Over the years, Emory has become an increasingly difficult school to get into. Once people do get in, however, it seems the real challenge is getting out.

As many students, faculty, and alumni know, it can be incredibly frustrating, and potentially dangerous, crossing the street from the University to Emory Village at the often snarled five-point intersection of Dowman Drive and Oxford and North Decatur roads, the traditional entrance to the University. With the proliferation of gourmet coffee cafés in the Village, hundreds queue up to cross every day. Watching how people navigate is an easy way to separate Emory neophytes from the old guard--tentative freshmen often begin their march a split second before traffic starts to roll in their direction, while many professors don't even have to glance up from their New York Times to know when it's safe.

But you don't have to have spent your life teaching at Emory to master this maneuver. It's actually quite simple and safe if you know how to go with the flow.

First things first. Blinking "Walk"/"Don't Walk" signs posted on the corners of Oxford Road at the University entrance and near the Chevron station, and on North Decatur in front of Everybody's Pizza, are designed to funnel pedestrians safely from campus to commerce. And they work, even if they aren't lickety-split quick. Instead of crossing in front of westbound traffic heading down North Decatur, which most people do, merely obey the blinking signs and take the alternate route. It's admittedly a bit slow, but it's better safe than speedy.

But if speed is of the essence, crossing the other way is equally safe if you can harmonize with the traffic. The first movement in this motorized scherzo allows cars that have been idling alongside Glenn Memorial Church on North Decatur to turn into campus, travel west down North Decatur, or angle off onto either section of Oxford Road. When that segment is played out, the tempo builds for cars traveling east on North Decatur, which have been bottling up and blocking access to the precious few parking spaces in front of the Village.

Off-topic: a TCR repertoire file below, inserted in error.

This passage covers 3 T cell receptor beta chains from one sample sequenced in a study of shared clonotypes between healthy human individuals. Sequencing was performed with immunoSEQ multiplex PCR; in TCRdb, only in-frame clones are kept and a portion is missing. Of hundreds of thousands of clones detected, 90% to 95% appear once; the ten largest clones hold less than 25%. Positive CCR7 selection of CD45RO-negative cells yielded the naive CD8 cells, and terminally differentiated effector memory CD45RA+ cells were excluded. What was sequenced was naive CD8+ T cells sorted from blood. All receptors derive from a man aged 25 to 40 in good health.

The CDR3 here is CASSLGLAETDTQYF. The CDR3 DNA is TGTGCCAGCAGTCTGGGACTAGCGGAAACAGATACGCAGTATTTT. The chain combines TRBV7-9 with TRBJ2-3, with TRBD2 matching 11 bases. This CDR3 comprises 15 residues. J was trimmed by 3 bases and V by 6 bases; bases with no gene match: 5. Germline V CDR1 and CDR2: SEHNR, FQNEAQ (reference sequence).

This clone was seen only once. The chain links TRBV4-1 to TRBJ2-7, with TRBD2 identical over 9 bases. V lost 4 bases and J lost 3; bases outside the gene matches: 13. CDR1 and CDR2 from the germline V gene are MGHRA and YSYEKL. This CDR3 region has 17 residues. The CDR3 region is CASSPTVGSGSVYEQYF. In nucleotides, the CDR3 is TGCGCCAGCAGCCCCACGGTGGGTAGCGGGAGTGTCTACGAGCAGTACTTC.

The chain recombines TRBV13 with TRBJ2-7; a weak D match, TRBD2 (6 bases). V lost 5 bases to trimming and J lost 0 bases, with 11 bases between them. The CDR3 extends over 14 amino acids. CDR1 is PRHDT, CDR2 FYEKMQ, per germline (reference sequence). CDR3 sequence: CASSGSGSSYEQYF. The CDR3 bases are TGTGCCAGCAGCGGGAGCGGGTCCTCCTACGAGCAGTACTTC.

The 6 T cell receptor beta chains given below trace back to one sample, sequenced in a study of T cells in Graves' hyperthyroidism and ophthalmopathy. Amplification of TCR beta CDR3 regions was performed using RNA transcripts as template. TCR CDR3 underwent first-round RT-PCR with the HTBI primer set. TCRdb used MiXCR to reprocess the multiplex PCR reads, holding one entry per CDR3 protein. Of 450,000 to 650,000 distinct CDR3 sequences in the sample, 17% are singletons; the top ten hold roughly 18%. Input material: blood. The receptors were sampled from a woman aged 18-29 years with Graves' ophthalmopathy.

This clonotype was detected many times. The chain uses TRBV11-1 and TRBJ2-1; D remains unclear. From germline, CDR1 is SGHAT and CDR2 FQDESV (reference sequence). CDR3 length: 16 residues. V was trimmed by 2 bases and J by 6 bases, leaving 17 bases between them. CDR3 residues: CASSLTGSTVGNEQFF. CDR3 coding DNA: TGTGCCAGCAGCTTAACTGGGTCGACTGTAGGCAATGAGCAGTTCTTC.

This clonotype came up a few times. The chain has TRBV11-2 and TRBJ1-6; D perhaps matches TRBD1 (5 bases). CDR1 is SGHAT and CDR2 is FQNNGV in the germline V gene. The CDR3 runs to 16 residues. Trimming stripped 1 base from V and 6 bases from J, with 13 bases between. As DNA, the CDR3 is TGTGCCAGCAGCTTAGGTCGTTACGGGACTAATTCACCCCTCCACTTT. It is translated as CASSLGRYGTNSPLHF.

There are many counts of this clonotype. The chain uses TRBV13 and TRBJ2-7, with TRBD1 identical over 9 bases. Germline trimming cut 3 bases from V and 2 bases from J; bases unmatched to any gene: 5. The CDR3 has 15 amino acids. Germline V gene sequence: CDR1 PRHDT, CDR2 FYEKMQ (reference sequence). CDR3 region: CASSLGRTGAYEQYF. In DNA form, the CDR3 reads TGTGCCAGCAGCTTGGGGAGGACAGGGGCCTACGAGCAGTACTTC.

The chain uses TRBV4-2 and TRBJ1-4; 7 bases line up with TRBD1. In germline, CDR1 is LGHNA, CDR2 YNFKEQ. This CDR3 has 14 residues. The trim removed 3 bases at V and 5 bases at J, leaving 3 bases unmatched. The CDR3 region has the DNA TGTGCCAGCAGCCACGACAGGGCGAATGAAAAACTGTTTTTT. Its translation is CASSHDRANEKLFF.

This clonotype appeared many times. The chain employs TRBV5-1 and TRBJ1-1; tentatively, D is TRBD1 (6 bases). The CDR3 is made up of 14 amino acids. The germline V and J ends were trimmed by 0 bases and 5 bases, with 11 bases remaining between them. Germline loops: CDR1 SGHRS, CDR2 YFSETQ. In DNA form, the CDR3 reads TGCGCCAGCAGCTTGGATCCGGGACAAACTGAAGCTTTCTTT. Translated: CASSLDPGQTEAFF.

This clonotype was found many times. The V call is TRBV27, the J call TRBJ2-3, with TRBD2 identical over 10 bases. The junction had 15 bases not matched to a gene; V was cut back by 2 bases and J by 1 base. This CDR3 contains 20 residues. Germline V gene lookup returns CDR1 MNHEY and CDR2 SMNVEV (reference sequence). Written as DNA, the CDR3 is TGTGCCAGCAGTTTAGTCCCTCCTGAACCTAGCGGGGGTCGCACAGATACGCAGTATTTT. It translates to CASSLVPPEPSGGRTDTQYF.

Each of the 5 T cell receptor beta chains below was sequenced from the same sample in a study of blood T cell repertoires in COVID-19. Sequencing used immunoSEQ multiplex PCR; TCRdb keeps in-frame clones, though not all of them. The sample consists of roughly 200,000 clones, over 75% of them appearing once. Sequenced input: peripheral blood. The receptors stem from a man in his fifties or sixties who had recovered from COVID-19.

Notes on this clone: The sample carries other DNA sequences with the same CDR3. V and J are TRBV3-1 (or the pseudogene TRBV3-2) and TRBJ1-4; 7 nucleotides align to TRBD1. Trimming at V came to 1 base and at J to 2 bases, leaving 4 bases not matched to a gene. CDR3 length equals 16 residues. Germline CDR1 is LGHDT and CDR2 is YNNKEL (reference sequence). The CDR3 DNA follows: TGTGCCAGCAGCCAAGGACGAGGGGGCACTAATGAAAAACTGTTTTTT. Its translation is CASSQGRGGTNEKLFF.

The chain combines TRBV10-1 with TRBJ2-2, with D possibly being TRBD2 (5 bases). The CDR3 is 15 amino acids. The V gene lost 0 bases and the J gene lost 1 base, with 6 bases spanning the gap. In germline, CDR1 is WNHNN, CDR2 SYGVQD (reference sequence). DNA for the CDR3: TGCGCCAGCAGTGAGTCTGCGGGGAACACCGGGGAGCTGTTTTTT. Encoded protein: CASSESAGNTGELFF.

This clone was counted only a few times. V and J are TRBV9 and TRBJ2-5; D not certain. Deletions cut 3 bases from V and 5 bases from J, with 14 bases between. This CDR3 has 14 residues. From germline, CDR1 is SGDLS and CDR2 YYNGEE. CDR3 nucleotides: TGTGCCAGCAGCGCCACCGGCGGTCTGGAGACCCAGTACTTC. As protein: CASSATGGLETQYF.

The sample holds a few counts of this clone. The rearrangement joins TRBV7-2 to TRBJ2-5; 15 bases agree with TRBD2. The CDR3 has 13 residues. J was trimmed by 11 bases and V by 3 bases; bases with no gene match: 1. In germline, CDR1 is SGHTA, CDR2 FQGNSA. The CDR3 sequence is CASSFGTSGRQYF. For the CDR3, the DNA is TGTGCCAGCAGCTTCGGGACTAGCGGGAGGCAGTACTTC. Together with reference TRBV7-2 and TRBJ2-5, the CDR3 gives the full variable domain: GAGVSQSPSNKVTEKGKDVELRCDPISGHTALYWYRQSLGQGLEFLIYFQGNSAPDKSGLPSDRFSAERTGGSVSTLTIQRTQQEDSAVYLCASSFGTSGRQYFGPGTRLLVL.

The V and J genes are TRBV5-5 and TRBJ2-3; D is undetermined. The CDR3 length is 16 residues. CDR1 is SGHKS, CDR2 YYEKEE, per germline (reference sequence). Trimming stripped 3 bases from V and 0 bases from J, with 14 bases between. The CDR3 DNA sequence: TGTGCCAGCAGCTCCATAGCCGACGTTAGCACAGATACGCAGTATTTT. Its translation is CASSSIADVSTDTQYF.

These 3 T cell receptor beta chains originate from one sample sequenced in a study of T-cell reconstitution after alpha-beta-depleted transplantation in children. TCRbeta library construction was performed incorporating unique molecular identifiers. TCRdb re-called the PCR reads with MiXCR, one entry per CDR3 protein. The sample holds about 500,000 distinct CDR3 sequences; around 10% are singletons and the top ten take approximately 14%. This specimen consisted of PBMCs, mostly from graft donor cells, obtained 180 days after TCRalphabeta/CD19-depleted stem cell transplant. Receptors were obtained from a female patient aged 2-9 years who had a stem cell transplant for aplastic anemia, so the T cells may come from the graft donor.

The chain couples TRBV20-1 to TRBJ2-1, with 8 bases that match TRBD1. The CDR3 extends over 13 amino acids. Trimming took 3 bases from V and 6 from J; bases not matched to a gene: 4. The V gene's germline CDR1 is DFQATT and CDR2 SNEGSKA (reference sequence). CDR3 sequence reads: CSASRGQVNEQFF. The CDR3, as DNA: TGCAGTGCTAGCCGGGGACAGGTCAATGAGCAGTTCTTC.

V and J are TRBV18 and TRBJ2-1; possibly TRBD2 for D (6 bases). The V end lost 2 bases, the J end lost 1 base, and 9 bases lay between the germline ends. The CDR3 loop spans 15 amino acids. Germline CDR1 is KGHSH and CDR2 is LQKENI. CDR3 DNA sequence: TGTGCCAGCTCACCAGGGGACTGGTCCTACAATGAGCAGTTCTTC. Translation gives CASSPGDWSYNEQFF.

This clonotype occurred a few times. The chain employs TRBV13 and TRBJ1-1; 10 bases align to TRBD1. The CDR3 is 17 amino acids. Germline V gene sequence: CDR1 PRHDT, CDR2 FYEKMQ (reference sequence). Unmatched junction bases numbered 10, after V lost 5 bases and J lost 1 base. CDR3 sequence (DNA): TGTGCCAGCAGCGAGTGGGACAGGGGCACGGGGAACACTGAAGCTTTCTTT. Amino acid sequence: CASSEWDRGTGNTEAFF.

After that movement has faded, the third and most challenging section of the piece is orchestrated. One green light cues traffic to move north on Oxford Road either into the University, farther up Oxford Road, or left on North Decatur. Another simultaneous light permits cars to leave the University down any of the aforementioned streets. It's anyone's guess as to who has the right of way, and blaring car horns often punctuate this rolling symphony. The downbeat for the final stanza occurs when a green light allows traffic on the section of Oxford Road near Kinko's to begin its marching song.

Once you sufficiently familiarize yourself with this vehicular choreography, you'll be able to avoid a pas de deux with a passing Passat. --J.D.T.

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